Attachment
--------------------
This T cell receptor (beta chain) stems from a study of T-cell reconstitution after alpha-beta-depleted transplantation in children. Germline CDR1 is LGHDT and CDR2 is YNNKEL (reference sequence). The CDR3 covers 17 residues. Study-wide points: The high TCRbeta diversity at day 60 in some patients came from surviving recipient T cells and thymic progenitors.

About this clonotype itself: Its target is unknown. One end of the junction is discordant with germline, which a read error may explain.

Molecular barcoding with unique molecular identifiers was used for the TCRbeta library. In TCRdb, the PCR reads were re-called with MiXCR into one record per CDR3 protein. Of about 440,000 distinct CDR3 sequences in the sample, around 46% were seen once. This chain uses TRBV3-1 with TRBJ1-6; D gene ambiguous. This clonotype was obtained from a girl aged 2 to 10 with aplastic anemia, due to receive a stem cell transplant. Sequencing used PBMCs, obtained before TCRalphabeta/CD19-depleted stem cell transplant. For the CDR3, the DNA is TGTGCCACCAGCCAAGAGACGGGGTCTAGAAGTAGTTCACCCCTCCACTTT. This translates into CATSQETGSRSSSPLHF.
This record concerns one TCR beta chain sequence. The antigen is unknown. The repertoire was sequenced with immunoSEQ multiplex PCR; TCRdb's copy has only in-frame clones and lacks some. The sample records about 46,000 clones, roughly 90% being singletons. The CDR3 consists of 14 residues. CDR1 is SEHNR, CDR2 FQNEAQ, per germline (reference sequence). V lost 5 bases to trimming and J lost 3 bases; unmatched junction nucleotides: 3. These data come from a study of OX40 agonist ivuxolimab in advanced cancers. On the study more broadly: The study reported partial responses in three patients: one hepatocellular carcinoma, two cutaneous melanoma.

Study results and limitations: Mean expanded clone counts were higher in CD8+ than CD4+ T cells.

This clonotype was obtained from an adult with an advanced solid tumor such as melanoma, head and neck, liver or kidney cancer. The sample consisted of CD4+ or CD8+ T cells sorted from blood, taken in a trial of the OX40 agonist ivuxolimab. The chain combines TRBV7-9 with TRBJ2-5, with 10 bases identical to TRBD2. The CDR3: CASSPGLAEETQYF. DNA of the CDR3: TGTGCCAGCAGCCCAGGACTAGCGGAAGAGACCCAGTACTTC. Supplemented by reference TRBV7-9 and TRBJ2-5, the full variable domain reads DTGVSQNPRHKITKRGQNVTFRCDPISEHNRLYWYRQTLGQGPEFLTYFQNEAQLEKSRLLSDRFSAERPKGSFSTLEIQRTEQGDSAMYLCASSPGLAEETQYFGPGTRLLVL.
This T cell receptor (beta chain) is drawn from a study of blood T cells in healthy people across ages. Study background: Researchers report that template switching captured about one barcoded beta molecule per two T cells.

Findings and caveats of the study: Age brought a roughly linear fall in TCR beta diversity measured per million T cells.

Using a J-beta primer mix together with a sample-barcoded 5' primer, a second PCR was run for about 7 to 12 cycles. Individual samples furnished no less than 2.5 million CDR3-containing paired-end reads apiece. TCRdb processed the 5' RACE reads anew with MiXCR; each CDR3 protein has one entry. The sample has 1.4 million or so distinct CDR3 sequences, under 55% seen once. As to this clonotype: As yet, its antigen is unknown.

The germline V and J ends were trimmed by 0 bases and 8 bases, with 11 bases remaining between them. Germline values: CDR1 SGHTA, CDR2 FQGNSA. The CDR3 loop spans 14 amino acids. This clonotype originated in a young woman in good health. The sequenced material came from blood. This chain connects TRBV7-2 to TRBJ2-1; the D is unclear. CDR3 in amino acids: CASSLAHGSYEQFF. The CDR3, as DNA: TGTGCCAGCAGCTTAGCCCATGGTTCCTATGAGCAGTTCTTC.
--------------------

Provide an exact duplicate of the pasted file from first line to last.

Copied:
This T cell receptor (beta chain) stems from a study of T-cell reconstitution after alpha-beta-depleted transplantation in children. Germline CDR1 is LGHDT and CDR2 is YNNKEL (reference sequence). The CDR3 covers 17 residues. Study-wide points: The high TCRbeta diversity at day 60 in some patients came from surviving recipient T cells and thymic progenitors.

About this clonotype itself: Its target is unknown. One end of the junction is discordant with germline, which a read error may explain.

Molecular barcoding with unique molecular identifiers was used for the TCRbeta library. In TCRdb, the PCR reads were re-called with MiXCR into one record per CDR3 protein. Of about 440,000 distinct CDR3 sequences in the sample, around 46% were seen once. This chain uses TRBV3-1 with TRBJ1-6; D gene ambiguous. This clonotype was obtained from a girl aged 2 to 10 with aplastic anemia, due to receive a stem cell transplant. Sequencing used PBMCs, obtained before TCRalphabeta/CD19-depleted stem cell transplant. For the CDR3, the DNA is TGTGCCACCAGCCAAGAGACGGGGTCTAGAAGTAGTTCACCCCTCCACTTT. This translates into CATSQETGSRSSSPLHF.
This record concerns one TCR beta chain sequence. The antigen is unknown. The repertoire was sequenced with immunoSEQ multiplex PCR; TCRdb's copy has only in-frame clones and lacks some. The sample records about 46,000 clones, roughly 90% being singletons. The CDR3 consists of 14 residues. CDR1 is SEHNR, CDR2 FQNEAQ, per germline (reference sequence). V lost 5 bases to trimming and J lost 3 bases; unmatched junction nucleotides: 3. These data come from a study of OX40 agonist ivuxolimab in advanced cancers. On the study more broadly: The study reported partial responses in three patients: one hepatocellular carcinoma, two cutaneous melanoma.

Study results and limitations: Mean expanded clone counts were higher in CD8+ than CD4+ T cells.

This clonotype was obtained from an adult with an advanced solid tumor such as melanoma, head and neck, liver or kidney cancer. The sample consisted of CD4+ or CD8+ T cells sorted from blood, taken in a trial of the OX40 agonist ivuxolimab. The chain combines TRBV7-9 with TRBJ2-5, with 10 bases identical to TRBD2. The CDR3: CASSPGLAEETQYF. DNA of the CDR3: TGTGCCAGCAGCCCAGGACTAGCGGAAGAGACCCAGTACTTC. Supplemented by reference TRBV7-9 and TRBJ2-5, the full variable domain reads DTGVSQNPRHKITKRGQNVTFRCDPISEHNRLYWYRQTLGQGPEFLTYFQNEAQLEKSRLLSDRFSAERPKGSFSTLEIQRTEQGDSAMYLCASSPGLAEETQYFGPGTRLLVL.
This T cell receptor (beta chain) is drawn from a study of blood T cells in healthy people across ages. Study background: Researchers report that template switching captured about one barcoded beta molecule per two T cells.

Findings and caveats of the study: Age brought a roughly linear fall in TCR beta diversity measured per million T cells.

Using a J-beta primer mix together with a sample-barcoded 5' primer, a second PCR was run for about 7 to 12 cycles. Individual samples furnished no less than 2.5 million CDR3-containing paired-end reads apiece. TCRdb processed the 5' RACE reads anew with MiXCR; each CDR3 protein has one entry. The sample has 1.4 million or so distinct CDR3 sequences, under 55% seen once. As to this clonotype: As yet, its antigen is unknown.

The germline V and J ends were trimmed by 0 bases and 8 bases, with 11 bases remaining between them. Germline values: CDR1 SGHTA, CDR2 FQGNSA. The CDR3 loop spans 14 amino acids. This clonotype originated in a young woman in good health. The sequenced material came from blood. This chain connects TRBV7-2 to TRBJ2-1; the D is unclear. CDR3 in amino acids: CASSLAHGSYEQFF. The CDR3, as DNA: TGTGCCAGCAGCTTAGCCCATGGTTCCTATGAGCAGTTCTTC.